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The Immune System - By Ralph Weinstein

Immune System

The immune system is the body's biological defense system. The main purpose of your immune system is to protect your body from viruses and bacteria. Viruses and bacteria would have free reign and you'd be constantly falling ill. Your immune system works by recognizing the difference between your body's cells and alien cells, allowing it to destroy any that could be potentially harmful. This usually works well but can cause problems if your immune system wrongly classifies some of your cells and attacks them instead, resulting in autoimmune disorders.

The Innate vs. Adaptive Immune Response

The innate immune system is the body's first line of defense against germs entering the body. It responds in the same way to all germs and foreign substances, which is why it is sometimes referred to as the "nonspecific" immune system. The main purpose of the innate immune response is to immediately prevent the spread and movement of foreign pathogens throughout the body. Therefore, it acts very quickly. For instance, it makes sure that bacteria that have entered the skin through a small wound are detected and destroyed on the spot within a few hours. The innate immune system has only limited power to stop germs from spreading, though.

The second line of defense is called the adaptive immune system. It takes over if the innate immune system is not able to destroy the germs. It specifically targets the type of germ that is causing the infection. But to do that it first needs to identify the germ. This means that it is slower to respond than the innate immune system, but when it does it is more accurate. It also has the advantage of being able to "remember" germs, so the next time a known germ is encountered, the adaptive immune system can respond faster.

A strong immune system equates to a healthy body. Here are some ways to help boost your body's natural defenses and fight harmful pathogens or disease-causing organisms.

  • Get sufficient sleep. Sleep and immunity are closely tied. Inadequate sleep may increase your risk of getting sick. Inadequate or poor sleep is linked to a higher susceptibility to sickness. Most adults should get at least 7 hours of sleep per night.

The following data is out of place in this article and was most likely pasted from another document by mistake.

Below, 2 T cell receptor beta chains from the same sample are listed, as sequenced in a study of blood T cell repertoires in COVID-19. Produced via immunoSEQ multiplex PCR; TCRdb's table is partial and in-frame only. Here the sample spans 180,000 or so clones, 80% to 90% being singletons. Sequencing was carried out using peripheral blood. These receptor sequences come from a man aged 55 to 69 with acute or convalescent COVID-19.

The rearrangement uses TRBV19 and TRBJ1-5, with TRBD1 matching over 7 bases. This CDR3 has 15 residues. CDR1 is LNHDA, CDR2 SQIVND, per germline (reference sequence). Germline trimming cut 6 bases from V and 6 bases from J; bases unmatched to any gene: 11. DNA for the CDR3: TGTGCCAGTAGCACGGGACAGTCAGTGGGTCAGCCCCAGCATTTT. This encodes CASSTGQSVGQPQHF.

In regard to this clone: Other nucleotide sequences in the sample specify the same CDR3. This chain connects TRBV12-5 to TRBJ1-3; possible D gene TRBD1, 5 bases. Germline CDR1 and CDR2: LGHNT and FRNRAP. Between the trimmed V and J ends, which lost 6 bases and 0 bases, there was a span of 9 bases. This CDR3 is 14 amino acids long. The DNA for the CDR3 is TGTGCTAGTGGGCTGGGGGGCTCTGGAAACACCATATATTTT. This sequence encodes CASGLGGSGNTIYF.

• Eat more whole plant foods. Fruits, vegetables, nuts, seeds, and legumes are rich in nutrients and antioxidants. The antioxidants in these foods help decrease inflammation by combatting unstable compounds called free radicals which can cause inflammation when they build up in your body.

  • Eat more healthy fats. Healthy fats like olive oil and omega-3s found in salmon are highly anti-inflammatory. Since chronic inflammation can suppress your immune system, these fats may naturally combat illnesses.

  • Eat more fermented foods or take a probiotic supplement. Fermented foods are rich in beneficial bacteria called probiotics, which populate your digestive tract. These foods include yogurt, sauerkraut, kimchi, kefir, and natto. Fermented foods and probiotics may bolster your immune system by helping it identify and target harmful pathogens.

  • Limit added sugars. Added sugars contribute significantly to obesity, type 2 diabetes, and heart disease, all of which can suppress your immune system. Lowering your sugar intake may decrease inflammation and your risk of these conditions.

Immunosenescence is the age-related decline of the immune system and is generally associated with increased susceptibility to infection and reduced responses to vaccination. This decline in immune function affects both innate and adaptive immune systems. Elderly are less likely to benefit from vaccinations as preventative measures against infectious diseases due to the inability of the immune system to mount a successful defense.

The greatest harm to immune function is training/working out exhaustively without giving your body time to recover. There is a cumulative effect whereby an exhaustive workout followed closely by another exhaustive workout compounds the negative impact training heavily has on the immune system. At Total Results, we do one or two 20-minute workouts per week which result in ample time for recovery, generally 48 to 72 hours.

Posted September 01, 2021 by Matthew Romans